What song in your catalogue means the most to you and why?

A couple of years ago I was on vacation in Mexico for a friend’s wedding. While I was there, my grandfather passed away and I was unable to get home for the funeral. It broke my heart because he was one of the most important people in my life. I am part Mohawk and my grandfather raised me to believe in a certain way of life. Essentially, he taught me that all we need is all around us. I admit to forgetting those lessons when I was a bit younger but I have found those values again. Like they say, everything comes around eventually. There’s a song on my last album Tech Noir called “Carry Me Home.” I wrote that song for my grandfather in my hotel room in Mexico while everyone else was on the beach. It took all of 20 minutes to write, and is a song that I hold most dear to my heart. Last week, I actually stumbled upon the original lyrics written on the hotel’s letterhead. I’m going to have them framed.

What is something people might be surprised to learn about you?

Only a handful of people know this, but back when I was still in Staggered Crossing, my bandmates and I actually had a hand in amending Canadian bankruptcy law. This is something that benefits not only musicians, but anyone who is considered a curator with rights to intellectual property. We were one of the acts that got caught up in the Song Corp bankruptcy and at the time the law stated that if a company went out of business then they would be allowed to use and sell unpublished works as an asset. Alongside our management (Bumstead) at the time, and (Peter Steinmetz) one of the country’s most respected lawyers, we argued that the ownership of unpublished compositions should revert back to the composers. We won, and since then that is what the law states. It also includes demo recordings, lyrics and lead sheets. It was a big win for us, and a big win for Canadian artists.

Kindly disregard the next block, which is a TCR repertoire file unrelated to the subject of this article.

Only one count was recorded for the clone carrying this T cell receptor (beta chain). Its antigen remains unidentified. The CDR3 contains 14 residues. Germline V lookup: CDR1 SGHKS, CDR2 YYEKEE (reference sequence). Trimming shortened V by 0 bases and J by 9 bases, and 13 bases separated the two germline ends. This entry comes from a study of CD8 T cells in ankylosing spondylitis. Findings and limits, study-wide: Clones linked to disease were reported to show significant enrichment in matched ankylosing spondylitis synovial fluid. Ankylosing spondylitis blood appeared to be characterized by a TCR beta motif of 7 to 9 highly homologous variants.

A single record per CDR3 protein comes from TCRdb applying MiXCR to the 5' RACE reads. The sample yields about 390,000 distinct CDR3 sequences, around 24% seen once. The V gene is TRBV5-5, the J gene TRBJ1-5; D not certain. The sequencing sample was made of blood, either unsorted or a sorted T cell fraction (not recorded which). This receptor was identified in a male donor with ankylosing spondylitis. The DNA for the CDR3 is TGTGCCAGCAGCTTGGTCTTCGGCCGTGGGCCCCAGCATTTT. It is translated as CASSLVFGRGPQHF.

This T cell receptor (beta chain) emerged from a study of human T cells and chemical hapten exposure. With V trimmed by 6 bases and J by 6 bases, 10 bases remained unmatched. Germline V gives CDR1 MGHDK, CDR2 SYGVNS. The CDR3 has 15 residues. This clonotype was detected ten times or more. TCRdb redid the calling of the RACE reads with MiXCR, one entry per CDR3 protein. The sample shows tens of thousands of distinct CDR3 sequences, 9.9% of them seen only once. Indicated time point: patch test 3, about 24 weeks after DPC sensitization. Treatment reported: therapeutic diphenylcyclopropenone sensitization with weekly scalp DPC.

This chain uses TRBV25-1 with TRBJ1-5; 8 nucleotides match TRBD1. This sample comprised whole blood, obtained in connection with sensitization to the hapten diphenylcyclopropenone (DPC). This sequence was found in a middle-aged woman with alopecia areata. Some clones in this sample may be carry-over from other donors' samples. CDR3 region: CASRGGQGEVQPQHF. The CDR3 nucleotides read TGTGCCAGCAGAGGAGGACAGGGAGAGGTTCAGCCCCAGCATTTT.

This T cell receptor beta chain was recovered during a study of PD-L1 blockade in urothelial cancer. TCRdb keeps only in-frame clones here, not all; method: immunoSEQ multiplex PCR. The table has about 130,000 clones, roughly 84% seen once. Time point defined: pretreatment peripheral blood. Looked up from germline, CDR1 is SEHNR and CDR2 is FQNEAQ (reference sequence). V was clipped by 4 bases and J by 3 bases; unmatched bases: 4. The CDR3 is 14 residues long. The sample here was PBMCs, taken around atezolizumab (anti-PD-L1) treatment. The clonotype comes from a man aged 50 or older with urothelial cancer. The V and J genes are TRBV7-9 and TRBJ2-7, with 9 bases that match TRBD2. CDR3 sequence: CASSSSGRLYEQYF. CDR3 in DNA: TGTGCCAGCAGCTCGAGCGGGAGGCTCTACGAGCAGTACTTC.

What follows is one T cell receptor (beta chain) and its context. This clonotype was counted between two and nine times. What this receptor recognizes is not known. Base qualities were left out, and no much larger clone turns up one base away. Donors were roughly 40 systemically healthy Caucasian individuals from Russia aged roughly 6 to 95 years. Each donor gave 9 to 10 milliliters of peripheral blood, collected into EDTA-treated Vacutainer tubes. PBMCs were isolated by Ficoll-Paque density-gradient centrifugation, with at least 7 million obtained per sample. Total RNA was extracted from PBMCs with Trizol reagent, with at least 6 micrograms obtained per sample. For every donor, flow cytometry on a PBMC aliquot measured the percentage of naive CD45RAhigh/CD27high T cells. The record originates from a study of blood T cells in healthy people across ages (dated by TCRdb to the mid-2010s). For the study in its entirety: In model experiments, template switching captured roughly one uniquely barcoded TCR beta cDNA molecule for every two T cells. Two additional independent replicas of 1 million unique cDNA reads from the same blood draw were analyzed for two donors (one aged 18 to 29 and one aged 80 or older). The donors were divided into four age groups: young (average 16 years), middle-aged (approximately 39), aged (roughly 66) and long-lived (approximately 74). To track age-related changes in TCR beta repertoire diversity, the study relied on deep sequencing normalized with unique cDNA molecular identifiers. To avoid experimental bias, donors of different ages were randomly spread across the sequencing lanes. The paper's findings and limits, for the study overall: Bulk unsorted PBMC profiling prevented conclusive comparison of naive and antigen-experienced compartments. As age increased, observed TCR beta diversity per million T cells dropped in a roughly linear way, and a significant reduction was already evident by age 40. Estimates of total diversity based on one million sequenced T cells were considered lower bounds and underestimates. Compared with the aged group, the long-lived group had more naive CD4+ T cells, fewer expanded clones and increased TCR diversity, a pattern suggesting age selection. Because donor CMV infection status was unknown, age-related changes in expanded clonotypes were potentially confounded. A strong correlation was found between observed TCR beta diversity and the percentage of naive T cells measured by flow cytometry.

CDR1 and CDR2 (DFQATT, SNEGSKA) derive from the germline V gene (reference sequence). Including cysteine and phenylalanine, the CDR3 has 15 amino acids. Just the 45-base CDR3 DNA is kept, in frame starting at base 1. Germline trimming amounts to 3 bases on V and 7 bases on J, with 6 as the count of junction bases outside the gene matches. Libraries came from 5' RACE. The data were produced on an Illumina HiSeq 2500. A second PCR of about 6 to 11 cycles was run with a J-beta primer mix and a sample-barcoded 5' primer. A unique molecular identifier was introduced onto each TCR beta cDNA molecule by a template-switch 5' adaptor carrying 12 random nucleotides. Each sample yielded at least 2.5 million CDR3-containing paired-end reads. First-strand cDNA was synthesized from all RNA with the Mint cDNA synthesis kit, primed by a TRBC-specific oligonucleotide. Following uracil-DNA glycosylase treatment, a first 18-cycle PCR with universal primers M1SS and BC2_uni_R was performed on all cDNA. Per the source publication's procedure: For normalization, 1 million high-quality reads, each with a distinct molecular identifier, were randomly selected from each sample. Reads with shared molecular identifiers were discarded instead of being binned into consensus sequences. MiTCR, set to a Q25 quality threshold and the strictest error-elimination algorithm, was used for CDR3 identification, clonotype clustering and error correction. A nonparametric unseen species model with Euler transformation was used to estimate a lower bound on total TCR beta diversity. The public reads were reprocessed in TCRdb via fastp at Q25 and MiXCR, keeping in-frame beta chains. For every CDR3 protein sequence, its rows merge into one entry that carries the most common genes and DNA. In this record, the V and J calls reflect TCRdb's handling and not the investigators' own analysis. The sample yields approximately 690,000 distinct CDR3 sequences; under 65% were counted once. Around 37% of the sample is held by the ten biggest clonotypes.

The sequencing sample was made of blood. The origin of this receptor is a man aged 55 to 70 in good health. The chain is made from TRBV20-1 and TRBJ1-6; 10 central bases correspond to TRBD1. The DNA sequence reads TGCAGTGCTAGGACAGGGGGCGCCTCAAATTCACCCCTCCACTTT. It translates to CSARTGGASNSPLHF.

What song by another artist do you wish you had written?

I really wish I had written “Lean On Me” by Bill Withers. It’s a song that is just as good if not better than anything The Beatles or anyone on Earth has written. The chord progression is utterly simple as are the lyrics, yet the message is so poignant and deep. Sure, we should all “let it be,” but I firmly believe that if we want to change the world we need to realize that it all starts with community. Not on a global scale but in our own backyards. That’s where the nucleus is. I need you to lean on when I can’t do something for myself. Maybe it’s because I’m sad or because I’m sick or because I write songs and can’t build a house. It’s pretty simple stuff to me, yet we all over-complicate things. You’re my brother and I am your brother, you are my sister and I am your sister. That’s all he was trying to say. As the world gets smaller and bigger at the same time, I hope people remember that it’s very important to take care of each other. After all, I am your neighbour, lend me some sugar!